Bruce Bridgeman, a psychology professor at the University of California, Santa Cruz, couldn’t see in three dimensions for most of his life. That was until he went to a 3-D showing of the movie Hugo and, amazingly, had his depth perception restored, according to a story first reported by the BBC and later picked up by CNN.
Great! Get everyone with vision problems in line to see the new Transformers!
Well, not quite. 3-D movies aren’t going to be the next panacea for the visually impaired (although at least you won’t have to sit through Transformers?). But, under the right circumstances, strapping on the plastic glasses and picking at some popcorn could help.
Stereoblindness–the inability to see more than two dimensions–can be caused by strabismus, a condition where the eyes are misaligned. The brain often adapts to strabismus by disregarding the input from one eye and taking all of the information from the other. But the feed from both eyes is what allows most people to see in three dimensions, so limiting the brain to one causes stereoblindness. The brain’s an amazing organ, though: plasticity–the brain’s ability to disregard tasks it isn’t employing and also pick up on tasks it hasn’t been using–can help repair stereovision.
The classic example of this is the eyepatch treatment for what’s commonly known as lazy eye, where one eye points in a different direction than the “good” eye, causing stereoblindness. By placing the patch over the good eye, the brain learns to work with what it has, repairing neuronal connections so the lazy eye does its job. When the patch comes off, stereovision can be restored. Recent research has shown it’s possible to pull this trick off using a game of Tetris, too.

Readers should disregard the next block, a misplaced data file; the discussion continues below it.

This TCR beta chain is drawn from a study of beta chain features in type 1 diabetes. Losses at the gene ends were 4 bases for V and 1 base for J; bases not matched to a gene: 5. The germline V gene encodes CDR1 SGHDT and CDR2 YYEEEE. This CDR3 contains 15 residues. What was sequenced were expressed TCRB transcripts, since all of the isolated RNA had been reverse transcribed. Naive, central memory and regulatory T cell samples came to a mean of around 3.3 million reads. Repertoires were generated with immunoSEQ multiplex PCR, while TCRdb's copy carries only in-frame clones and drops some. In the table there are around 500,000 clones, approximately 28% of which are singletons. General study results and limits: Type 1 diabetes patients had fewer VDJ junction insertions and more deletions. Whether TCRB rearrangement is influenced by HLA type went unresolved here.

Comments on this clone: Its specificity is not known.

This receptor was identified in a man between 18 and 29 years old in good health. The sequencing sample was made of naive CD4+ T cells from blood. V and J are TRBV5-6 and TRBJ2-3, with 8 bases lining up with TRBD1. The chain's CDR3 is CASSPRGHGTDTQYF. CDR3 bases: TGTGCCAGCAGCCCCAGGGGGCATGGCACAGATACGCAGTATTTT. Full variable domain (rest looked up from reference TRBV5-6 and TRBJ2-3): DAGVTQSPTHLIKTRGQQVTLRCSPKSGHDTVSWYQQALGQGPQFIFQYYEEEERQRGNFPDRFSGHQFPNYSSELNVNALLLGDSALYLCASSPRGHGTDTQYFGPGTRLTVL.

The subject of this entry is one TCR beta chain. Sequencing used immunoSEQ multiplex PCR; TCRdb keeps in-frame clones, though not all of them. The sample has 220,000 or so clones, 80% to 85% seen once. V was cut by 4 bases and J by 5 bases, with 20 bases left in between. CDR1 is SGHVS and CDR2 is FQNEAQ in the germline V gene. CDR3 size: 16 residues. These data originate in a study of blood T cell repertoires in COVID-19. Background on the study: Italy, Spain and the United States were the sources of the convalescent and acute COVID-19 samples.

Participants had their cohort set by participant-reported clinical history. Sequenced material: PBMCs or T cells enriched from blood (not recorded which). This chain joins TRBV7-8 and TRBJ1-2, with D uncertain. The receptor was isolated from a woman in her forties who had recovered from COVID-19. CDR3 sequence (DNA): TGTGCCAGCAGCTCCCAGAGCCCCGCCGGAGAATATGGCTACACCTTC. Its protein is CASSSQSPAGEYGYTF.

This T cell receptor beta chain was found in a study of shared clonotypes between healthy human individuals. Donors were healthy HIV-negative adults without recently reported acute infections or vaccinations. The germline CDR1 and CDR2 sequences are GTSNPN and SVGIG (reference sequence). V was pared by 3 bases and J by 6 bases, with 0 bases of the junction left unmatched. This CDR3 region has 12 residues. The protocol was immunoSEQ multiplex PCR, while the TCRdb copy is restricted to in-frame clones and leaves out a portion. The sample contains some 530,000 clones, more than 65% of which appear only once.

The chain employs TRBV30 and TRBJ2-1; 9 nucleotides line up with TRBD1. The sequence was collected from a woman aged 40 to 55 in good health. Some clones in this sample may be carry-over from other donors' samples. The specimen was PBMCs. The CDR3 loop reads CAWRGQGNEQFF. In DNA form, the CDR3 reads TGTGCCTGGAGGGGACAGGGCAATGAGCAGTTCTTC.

There are some parallels between on-invasive vision treatment and how 3-D movies work.These treatments are usually given to kids, and there’s evidence that treatment needs to happen in the “critical period” of childhood for stereovision to be restored, although newer studies suggest stereovision in adults (like Bridgeman) could be restored if they had, however fleetingly, complete stereovision at some point during that critical period. As Michael Rosenberg, vice chairman of the Department of Ophthalmology at Northwestern, puts it, “not training the brain anew but waking the brain up to something the brain had done previously and not done for a while.” There’s also, for the record, cases of patients who’ve never had stereovision gaining depth perception, a relatively recent discovery, says Lea Ann Lope, assistant clinical professor of ophthalmology at the University of Pittsburgh School of Medicine. One patient of hers without depth perception since birth, she says, was given surgery for realignment of the eyes, and after, “said that for the first time he was able to pour a glass of water without spilling it because he could see the depth of the glass and know when to stop pouring.”
There are some parallels between non-invasive vision treatments and how 3-D movies work. If you want to see Avatar pop, it requires work from both eyes. Each eye gives a slightly different view, either a little more to the left or a little more to the right, and combining these views puts the world in three dimensions. When you’re watching a 3-D flick, you’re watching two slightly different images overlaid, and your brain forms them into 3-D with the help of glasses. For a person with strabismus to make sense of these images, their brain would need to employ both eyes, and maybe, through plasticity, it would. That could be what happened to Bridgeman–some kind of eye muscle defect was readjusted with help from the brain, and the eye “just happened to click in,” Rosenberg says.
But Bridgeman’s case is the exception, not the rule. There are different levels of “stereoacuity,” or sensitivity to depth perception, Lope says. It would probably require a more in-depth look at Bridgeman’s medical history to determine what separated him from others with similar conditions who didn’t get the same effect after sitting through a 3-D movie. Maybe, Lope says, with a background studying the visual system, Bridegman was just more “tuned in” to the effects of the movie, and recognized them more easily.
Brings a whole new meaning to movie magic.
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